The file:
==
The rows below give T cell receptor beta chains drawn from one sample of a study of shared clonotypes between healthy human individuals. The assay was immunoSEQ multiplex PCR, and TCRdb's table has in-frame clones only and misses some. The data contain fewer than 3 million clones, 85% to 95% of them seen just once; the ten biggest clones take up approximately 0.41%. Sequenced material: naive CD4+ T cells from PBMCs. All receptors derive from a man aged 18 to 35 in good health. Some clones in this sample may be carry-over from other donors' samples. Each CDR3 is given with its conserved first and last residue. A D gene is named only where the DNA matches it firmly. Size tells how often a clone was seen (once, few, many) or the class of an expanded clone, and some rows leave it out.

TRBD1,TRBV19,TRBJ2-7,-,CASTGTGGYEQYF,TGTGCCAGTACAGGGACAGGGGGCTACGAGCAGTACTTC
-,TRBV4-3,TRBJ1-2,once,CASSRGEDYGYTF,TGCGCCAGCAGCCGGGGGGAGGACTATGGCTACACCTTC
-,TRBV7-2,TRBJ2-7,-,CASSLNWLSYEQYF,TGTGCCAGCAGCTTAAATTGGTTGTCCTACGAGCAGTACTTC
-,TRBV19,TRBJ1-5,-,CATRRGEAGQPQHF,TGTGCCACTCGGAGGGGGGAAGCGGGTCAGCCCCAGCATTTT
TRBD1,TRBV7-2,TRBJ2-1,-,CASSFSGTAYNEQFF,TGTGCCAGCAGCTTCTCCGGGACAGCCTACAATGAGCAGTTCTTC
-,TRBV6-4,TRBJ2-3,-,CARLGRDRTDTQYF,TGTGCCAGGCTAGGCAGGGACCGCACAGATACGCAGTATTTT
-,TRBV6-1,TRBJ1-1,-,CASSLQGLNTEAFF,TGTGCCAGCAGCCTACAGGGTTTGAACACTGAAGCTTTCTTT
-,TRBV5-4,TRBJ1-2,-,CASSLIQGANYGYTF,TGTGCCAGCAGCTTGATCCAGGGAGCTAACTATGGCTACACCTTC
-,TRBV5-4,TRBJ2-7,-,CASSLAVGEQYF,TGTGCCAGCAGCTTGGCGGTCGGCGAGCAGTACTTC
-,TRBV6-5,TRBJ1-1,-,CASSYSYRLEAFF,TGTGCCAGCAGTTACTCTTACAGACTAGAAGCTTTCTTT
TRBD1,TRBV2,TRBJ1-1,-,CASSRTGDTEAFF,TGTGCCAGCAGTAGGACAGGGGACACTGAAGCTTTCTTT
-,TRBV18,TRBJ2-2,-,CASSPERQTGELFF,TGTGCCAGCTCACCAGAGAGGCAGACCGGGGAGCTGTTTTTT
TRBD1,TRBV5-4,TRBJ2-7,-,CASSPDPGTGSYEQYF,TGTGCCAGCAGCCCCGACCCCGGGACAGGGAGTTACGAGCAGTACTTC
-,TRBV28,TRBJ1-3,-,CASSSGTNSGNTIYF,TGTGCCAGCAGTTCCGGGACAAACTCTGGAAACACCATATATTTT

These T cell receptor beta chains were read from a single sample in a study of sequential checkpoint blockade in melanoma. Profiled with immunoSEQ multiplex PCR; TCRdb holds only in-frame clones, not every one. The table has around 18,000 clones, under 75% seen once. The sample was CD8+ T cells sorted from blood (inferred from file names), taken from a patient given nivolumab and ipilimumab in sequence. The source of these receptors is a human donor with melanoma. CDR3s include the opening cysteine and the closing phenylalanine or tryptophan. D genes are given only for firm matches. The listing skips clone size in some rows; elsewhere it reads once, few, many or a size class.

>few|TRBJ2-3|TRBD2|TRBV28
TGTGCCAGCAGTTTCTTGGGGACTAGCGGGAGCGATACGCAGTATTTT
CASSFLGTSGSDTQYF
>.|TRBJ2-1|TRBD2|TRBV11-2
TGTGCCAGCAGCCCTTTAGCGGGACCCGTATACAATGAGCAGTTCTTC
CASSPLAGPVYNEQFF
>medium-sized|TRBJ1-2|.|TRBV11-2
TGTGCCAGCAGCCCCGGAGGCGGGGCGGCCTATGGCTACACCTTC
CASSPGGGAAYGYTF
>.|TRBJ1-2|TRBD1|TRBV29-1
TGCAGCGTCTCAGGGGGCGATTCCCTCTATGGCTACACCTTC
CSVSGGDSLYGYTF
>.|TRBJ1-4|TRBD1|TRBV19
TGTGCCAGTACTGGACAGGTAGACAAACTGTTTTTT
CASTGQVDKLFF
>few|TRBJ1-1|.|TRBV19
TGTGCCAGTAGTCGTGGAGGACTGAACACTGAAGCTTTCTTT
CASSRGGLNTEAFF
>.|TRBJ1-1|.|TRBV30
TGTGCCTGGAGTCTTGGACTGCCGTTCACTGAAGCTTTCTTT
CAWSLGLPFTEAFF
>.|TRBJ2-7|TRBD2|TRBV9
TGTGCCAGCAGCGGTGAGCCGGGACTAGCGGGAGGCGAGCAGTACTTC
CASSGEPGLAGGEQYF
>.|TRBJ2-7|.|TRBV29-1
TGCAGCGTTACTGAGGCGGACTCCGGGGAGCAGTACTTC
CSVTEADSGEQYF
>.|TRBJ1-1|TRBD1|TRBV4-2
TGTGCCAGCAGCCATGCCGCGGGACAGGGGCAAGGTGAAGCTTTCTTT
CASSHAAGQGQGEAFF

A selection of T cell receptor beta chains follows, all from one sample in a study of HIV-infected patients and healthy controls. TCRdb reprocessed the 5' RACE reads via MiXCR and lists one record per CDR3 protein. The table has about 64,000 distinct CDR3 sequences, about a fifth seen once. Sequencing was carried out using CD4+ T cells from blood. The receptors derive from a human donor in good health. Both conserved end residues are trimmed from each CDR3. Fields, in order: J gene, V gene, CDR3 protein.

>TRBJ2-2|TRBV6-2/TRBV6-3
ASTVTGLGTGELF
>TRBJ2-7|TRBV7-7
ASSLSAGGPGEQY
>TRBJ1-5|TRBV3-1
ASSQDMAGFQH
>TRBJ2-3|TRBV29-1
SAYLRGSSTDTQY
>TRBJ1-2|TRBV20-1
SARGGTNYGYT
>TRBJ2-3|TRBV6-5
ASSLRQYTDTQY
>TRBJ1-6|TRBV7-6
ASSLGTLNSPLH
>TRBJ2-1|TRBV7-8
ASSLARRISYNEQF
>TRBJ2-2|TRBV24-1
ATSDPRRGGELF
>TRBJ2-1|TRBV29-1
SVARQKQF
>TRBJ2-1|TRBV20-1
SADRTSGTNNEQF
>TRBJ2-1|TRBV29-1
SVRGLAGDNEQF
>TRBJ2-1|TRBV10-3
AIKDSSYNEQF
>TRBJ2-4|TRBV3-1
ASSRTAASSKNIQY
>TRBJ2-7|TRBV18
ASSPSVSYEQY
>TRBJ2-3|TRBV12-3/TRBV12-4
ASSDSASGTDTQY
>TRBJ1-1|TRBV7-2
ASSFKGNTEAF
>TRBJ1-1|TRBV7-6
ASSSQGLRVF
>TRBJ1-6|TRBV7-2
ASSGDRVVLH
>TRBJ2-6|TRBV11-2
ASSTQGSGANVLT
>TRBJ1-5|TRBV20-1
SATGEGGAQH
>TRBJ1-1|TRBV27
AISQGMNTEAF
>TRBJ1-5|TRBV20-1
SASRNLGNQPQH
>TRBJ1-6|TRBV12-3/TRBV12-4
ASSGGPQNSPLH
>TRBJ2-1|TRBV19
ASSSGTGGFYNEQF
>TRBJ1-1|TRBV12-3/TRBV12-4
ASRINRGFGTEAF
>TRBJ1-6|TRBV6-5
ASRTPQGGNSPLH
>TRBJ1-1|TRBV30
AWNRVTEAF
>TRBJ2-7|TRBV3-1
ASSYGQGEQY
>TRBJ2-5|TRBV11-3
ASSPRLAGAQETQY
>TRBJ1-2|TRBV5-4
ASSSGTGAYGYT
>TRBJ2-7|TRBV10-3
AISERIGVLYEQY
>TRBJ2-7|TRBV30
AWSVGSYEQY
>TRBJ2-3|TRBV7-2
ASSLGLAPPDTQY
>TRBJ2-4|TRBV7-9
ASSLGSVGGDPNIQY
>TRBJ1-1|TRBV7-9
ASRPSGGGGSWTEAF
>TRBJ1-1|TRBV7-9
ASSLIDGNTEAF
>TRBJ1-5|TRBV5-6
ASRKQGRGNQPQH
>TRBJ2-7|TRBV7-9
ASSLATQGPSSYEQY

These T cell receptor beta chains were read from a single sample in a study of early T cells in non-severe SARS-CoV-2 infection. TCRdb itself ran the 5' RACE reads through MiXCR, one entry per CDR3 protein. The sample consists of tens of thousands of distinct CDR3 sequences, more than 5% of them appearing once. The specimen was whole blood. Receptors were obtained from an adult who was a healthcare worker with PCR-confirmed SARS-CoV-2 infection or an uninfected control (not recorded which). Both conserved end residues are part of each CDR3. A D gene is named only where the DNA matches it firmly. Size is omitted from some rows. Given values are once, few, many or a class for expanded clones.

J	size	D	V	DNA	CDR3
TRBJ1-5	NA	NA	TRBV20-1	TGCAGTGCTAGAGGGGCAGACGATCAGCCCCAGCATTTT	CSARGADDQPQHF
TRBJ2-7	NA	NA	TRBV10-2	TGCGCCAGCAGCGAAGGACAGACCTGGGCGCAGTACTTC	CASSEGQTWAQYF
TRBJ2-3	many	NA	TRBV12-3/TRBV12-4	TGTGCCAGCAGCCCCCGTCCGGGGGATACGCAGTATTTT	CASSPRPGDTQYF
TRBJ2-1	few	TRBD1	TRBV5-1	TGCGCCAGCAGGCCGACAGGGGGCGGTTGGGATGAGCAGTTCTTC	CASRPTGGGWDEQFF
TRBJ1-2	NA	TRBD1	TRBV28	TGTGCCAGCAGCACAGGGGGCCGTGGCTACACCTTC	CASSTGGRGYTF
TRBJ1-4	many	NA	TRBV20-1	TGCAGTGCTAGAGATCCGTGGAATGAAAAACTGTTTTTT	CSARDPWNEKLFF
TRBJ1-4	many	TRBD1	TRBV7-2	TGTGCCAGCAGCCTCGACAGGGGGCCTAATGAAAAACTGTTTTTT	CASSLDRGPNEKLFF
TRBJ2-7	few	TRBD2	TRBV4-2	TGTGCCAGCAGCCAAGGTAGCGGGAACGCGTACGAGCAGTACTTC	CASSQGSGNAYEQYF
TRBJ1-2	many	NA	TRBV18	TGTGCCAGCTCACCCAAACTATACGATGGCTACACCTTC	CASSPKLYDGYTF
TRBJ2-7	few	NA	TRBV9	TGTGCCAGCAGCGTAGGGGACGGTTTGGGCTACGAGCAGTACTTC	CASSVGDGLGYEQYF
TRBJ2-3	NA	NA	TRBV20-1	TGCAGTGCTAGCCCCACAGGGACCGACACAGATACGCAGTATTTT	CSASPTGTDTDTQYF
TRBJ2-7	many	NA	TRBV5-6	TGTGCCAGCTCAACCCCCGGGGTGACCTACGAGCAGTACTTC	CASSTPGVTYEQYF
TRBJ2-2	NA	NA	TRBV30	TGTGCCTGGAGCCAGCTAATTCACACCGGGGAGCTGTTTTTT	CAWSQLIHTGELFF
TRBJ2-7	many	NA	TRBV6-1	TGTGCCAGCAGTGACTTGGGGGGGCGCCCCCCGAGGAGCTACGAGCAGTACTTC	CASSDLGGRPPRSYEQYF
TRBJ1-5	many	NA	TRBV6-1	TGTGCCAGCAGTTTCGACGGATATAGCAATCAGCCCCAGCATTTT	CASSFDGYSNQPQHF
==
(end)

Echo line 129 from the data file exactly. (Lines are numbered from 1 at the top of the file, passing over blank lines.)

TRBJ2-7	NA	NA	TRBV10-2	TGCGCCAGCAGCGAAGGACAGACCTGGGCGCAGTACTTC	CASSEGQTWAQYF